Public workers say, fair contracts for all

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Thousands of union public workers and their supporters turned out on Wednesday at New York's City Hall park under the slogan "Workers Count, Workers Vote!"

Some 300,000 city workers represented by over 300 unions, have been without contracts for four years. In spite of an improving economy, the Bloomberg administration continues to blame teachers, transit workers, and social services workers for the collapse of the economy and the city's deficits.

New York City's unemployment rate fell in April to 8.4 percent while bank, and Wall Street profits have hit historic highs.

Harry Nespoli, president of the Uniformed Sanitationmen's Association Local 831 and head of the Municipal Labor Committee, was at the march and said, "While the city continues to benefit from our hard work, today, we are here to say the days of ignoring. disrespecting, and undermining hard working city employees comes to an end when Bloomberg's term is over. Are you counting the days?"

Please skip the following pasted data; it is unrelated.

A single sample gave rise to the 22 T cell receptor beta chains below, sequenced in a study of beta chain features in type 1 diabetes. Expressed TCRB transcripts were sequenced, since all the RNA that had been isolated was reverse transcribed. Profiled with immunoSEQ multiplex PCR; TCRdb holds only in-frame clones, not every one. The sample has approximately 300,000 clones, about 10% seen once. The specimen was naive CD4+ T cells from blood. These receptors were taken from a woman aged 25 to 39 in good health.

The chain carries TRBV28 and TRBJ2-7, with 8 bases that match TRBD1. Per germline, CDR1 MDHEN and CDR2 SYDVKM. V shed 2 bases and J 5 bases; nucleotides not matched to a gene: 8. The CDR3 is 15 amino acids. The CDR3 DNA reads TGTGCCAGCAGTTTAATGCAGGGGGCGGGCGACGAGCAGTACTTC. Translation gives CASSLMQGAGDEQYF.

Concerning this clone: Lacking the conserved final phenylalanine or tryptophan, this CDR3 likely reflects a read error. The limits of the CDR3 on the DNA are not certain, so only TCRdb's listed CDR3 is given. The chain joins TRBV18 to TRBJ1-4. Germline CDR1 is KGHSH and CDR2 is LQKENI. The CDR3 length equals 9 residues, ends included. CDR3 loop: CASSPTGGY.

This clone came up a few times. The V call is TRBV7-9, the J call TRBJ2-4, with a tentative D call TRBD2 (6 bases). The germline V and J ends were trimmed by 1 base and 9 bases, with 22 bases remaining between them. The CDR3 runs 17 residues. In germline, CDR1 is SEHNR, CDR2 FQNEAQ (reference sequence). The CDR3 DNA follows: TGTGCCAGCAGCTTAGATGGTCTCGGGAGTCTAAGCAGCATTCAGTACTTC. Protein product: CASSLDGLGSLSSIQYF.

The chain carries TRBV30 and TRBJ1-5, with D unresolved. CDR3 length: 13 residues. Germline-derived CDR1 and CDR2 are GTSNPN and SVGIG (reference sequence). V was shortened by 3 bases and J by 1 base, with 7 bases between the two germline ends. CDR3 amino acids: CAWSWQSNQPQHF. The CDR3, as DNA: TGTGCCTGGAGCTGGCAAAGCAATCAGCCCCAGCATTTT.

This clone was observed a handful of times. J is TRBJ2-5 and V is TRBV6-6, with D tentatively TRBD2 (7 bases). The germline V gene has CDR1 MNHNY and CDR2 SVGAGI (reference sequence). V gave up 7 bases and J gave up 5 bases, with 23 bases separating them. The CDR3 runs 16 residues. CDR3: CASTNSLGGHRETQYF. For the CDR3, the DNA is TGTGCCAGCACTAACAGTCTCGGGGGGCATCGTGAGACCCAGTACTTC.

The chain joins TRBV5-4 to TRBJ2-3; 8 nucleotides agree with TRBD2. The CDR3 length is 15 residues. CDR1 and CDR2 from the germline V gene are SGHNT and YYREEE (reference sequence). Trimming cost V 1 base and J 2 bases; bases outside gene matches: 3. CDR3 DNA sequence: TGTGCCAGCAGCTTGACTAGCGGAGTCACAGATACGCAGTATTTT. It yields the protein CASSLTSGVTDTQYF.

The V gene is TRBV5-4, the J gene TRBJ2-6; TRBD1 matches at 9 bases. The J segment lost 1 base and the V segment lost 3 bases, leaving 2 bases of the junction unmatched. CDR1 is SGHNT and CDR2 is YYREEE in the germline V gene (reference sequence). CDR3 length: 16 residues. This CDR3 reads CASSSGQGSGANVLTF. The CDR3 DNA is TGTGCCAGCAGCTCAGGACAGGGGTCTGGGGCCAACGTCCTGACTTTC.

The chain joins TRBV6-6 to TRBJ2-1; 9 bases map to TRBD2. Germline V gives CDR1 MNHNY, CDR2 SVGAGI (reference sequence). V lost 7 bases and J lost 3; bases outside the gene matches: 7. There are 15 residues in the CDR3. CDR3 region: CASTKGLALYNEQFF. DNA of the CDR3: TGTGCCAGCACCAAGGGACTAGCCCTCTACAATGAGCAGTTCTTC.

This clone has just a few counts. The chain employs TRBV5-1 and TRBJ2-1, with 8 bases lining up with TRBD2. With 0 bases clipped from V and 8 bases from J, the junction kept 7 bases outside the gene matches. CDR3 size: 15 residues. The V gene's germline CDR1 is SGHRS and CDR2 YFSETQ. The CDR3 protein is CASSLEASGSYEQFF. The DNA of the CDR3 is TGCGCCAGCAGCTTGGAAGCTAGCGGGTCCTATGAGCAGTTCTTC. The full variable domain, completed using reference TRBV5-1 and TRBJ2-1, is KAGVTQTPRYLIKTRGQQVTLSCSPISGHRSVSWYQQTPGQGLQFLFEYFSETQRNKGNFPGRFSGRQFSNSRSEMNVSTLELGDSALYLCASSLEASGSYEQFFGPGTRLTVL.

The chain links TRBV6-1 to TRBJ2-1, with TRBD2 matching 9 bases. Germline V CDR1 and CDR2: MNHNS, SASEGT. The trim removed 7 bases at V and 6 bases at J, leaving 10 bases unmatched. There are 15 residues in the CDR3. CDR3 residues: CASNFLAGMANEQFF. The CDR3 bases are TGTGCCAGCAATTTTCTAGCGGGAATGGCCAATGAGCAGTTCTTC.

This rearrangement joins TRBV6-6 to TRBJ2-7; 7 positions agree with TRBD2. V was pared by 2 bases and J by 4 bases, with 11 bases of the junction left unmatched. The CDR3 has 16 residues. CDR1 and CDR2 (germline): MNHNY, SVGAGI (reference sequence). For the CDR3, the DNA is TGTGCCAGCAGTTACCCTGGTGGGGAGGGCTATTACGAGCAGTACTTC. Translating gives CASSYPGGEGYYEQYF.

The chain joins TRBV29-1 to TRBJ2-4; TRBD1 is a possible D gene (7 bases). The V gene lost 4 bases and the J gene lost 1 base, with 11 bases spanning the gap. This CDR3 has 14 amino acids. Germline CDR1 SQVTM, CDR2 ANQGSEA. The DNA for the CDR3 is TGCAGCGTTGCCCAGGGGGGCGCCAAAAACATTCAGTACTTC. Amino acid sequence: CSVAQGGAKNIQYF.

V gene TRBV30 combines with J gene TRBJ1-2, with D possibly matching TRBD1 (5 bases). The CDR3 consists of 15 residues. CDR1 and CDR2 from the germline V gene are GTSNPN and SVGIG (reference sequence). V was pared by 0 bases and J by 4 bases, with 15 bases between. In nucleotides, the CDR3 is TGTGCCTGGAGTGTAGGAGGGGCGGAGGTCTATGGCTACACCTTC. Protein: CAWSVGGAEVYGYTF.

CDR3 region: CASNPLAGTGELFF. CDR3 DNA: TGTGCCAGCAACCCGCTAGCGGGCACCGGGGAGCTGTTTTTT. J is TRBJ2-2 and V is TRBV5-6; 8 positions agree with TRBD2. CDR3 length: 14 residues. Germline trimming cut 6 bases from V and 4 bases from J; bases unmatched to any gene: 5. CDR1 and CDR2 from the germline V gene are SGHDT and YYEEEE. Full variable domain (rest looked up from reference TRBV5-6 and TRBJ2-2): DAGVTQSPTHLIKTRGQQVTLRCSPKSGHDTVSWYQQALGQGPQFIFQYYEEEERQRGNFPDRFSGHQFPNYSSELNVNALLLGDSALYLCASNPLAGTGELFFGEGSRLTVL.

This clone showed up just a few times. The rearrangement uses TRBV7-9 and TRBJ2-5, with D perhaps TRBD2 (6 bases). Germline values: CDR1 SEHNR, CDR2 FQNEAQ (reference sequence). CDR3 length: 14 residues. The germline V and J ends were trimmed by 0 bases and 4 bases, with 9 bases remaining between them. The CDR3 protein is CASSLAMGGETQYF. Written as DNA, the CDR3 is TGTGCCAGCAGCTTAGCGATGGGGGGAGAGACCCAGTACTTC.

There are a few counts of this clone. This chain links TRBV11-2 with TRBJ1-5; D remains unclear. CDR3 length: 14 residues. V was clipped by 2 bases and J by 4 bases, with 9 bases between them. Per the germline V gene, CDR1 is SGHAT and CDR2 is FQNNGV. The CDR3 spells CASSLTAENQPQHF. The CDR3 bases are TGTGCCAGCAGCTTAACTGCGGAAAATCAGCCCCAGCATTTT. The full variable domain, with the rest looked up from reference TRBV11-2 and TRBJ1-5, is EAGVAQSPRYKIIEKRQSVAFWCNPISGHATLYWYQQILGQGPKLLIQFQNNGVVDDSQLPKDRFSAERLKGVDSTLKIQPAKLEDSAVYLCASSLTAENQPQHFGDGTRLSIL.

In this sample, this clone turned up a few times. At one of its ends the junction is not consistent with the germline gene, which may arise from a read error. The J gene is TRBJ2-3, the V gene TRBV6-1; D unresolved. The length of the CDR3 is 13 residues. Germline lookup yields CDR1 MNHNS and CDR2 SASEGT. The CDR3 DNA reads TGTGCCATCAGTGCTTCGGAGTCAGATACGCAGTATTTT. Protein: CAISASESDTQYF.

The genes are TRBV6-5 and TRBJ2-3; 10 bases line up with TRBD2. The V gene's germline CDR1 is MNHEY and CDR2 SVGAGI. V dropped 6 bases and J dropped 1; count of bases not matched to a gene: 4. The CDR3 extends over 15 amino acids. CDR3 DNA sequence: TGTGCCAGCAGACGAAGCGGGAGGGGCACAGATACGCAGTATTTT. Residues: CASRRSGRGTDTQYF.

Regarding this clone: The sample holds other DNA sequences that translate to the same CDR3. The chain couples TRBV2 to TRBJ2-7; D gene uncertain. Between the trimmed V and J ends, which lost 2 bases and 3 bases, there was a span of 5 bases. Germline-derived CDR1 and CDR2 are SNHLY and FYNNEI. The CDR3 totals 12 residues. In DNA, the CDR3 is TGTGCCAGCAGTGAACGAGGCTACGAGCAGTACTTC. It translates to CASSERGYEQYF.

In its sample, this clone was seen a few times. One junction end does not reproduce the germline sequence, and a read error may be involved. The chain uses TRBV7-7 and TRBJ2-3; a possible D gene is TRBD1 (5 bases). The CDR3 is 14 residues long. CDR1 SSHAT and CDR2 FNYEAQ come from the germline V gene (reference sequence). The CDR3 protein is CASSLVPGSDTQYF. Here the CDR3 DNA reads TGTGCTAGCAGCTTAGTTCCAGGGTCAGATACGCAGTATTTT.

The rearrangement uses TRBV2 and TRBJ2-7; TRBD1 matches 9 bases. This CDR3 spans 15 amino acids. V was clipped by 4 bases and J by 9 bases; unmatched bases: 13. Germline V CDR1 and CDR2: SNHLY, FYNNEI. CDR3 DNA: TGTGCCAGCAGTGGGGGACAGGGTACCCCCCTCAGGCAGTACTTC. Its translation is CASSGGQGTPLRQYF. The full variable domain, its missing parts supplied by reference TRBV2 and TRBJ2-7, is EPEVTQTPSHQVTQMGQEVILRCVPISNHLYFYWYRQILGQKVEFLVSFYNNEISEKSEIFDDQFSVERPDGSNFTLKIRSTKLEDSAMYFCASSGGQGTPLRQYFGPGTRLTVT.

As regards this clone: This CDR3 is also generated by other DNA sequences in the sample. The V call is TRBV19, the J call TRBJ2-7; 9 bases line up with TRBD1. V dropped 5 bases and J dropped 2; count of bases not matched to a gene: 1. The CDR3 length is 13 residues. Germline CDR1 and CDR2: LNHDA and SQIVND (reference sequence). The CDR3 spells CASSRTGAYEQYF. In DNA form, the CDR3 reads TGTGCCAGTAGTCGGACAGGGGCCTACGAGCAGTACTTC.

James Pomper marching with the New York State Nurses Association, told the People's World, "We are here with all the other unions. We haven't had a raise since 2010. We are also demanding that we have safe staffing for our hospitals. We are fighting in Albany, and in New York City. We work for the city hospitals which is part of the safety net, but that safety net is being stretched to the limit."

Many of the speakers expressed their determination to elect a mayor who is pro labor - a mayor for the 99 percent.

Arthur Cheliotes president of CWA local 1180 speaking at the rally questioned Bloomberg's self-proclaimed legacy as "education mayor." Cheliotes said, "His legacy is expanding more than ever the gap between the one percent and the 99 percent. His legacy is increased child poverty."

Mary, a UFT member, when asked about the possibilities of a new mayor taking a pro union stance, responded, "I'm hopeful but under this corporate structure we live under I'm very worried about it. We can't push hard enough."

As the workers marched, a lead story appeared in the New York Times on a $20 billion plan to shore up the city's coastline as the climate shifts. Over half the money will come from the federal government, $5 billion from money already advanced due to Hurricane Sandy and the rest from the city. Public sector unions are sure to ask why the mayor continues to say that the city is broke, yet is able to invest billions in new projects.

TWU, Local 1100 member Anthony Jones summed up the feelings of the crowd: "We are here to support all city workers...We are here to say, we are not going to take this nonsense any longer; we need a fair, decent package for ourselves and our families."

Photo: Gabe Falsetta/PW

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